The Red Badge of Courage: Critical Essay
In the Red Badge of Courage Stephen Crane demonstrates his use of naturalism in his story. The novel shows the struggles of Henry during his time in war, and he constantly struggles as he tries to find who he is and who he wants to be. Henry joined the war because he wanted to be more mature and grow as a new man. Henry also commits actions that don’t help him achieve who he wants to become. Henry struggles as he feels guilty from fleeing the battle. While Henry is in the wilderness, Crane uses nature as naturalism and makes nature a model for Henry’s acts.
Naturalism is known as a form of realism in which it is held that a writer should adopt an objective view toward the material written about. In chapter 7 after Henry fled the battle, he finds out that his regiment had won after all, and as he tramples through the forest Henry throws a pinecone at a squirrel. When Henry does this, he soon realizes nature was giving him a sign when the squirrel did not stand and fight, but ran as fast as his legs could carry him.
As Stephen Crane continues to grow who Henry is in this story, Crane shows both weaknesses and strengths in is development of the theme of manhood. For example, strengths of the theme are: how Crane uses nature as a model for Henry to become who he wants to be, how Crane uses imagery in the war with animals to enhance the war; when Henry went back to the battle, and last how Crane’s use of imagery, color, and wording showed how Henry’s perspective changes to a certain understanding and acceptance to who he is. Weaknesses Crane shows are: awkward grammar such as the way the characters talk in the book because it tends to be confusing in some parts in the book, and the fact that you would not know the battle was “The Battle: Chancellorsville.”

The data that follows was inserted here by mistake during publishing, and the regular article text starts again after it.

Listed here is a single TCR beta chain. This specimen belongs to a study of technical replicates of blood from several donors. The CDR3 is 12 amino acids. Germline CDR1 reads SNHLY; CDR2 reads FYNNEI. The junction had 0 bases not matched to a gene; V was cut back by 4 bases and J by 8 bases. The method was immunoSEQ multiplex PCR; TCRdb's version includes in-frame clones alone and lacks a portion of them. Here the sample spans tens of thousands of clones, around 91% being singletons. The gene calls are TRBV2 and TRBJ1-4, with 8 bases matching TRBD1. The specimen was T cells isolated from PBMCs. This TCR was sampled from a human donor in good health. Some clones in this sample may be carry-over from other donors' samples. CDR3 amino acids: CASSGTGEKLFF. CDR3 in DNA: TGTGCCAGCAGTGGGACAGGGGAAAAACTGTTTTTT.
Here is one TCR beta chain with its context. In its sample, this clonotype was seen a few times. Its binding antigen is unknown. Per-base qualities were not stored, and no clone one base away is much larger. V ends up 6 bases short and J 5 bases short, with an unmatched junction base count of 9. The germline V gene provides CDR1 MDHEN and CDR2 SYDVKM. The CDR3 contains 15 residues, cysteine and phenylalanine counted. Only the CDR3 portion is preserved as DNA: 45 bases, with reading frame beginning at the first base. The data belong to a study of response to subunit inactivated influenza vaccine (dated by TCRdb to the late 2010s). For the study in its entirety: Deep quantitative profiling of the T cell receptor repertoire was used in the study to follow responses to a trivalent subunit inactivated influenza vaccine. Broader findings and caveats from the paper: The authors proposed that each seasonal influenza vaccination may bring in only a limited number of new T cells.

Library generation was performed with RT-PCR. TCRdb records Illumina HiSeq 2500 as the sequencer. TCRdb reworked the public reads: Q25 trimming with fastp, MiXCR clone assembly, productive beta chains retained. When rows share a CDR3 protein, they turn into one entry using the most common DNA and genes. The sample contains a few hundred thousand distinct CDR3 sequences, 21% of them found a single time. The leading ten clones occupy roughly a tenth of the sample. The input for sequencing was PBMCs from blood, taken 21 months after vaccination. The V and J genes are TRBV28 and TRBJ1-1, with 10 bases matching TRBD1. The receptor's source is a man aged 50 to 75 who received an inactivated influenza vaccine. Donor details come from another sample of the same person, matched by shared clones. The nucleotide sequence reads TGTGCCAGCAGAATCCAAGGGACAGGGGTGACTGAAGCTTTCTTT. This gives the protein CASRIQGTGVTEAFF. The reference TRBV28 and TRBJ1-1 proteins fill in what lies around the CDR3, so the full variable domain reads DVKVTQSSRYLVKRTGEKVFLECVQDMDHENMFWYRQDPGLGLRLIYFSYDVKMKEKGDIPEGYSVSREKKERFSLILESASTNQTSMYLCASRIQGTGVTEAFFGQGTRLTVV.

... to smite him between the eyes (Crane, 32). However, when Henry discovers that they had won the battle, he feels angry and jealous ... again he flees from the harsh realities of war. Later in the novel, Henry is knocked in the head with a rifle ... ravages and truths of war, most become disheartened and disillusioned. Stephen Crane's original ending to the story shows Henry's naive view ...
Naturalism relates to the theme of manhood because Henry was inexperienced and this was probably why he fled from the battle because he did not know what to do. Henry’s action and the conditions that surround him are consistent with Cranes point of view because it is characterized by the detailed revelations of Henry’s thoughts including his wide range of emotions, including fear, joy, doubts, and pride. The views of war from Crane are unique because he was never physically in a battle. This makes his story so much better because Crane makes his story so real and as Henry still journeys through the forest Crane uses the sun as a symbol to Henry. The sun in Henrys view is sympathetic, but also uncaring to the fate of humans.
When the reader gets deeper into the story of Henry Fleming they would be able to see how Crane develops the theme into much more. For example, it started out as Henry as a farm boy eager to join war, but he was always frightened he would run. In the upcoming battle, which is Henrys first; he fled. You can see also when Henry is in the forest how Crane uses nature to be a model to Henry. Crane does this by making Nature seem like an enemy of man in some parts of his book, but in other parts as a friend. For example on page 54 when Henry found the dead man, he tried to retreat, but “the branches, pushing against him, threatened to throw him over upon it.
Crane’s story is more unique than most stories because Stephen Crane was never a veteran himself. Also, at the end of the story Henry Fleming got what he hoped for because as he made his journey he slowly became a different person than he was in the beginning. Crane’s story is also unique because nature in the book is always capitalized and this probably shows the respect both Henry and the author have for nature. Truly, Stephen Crane is a great author.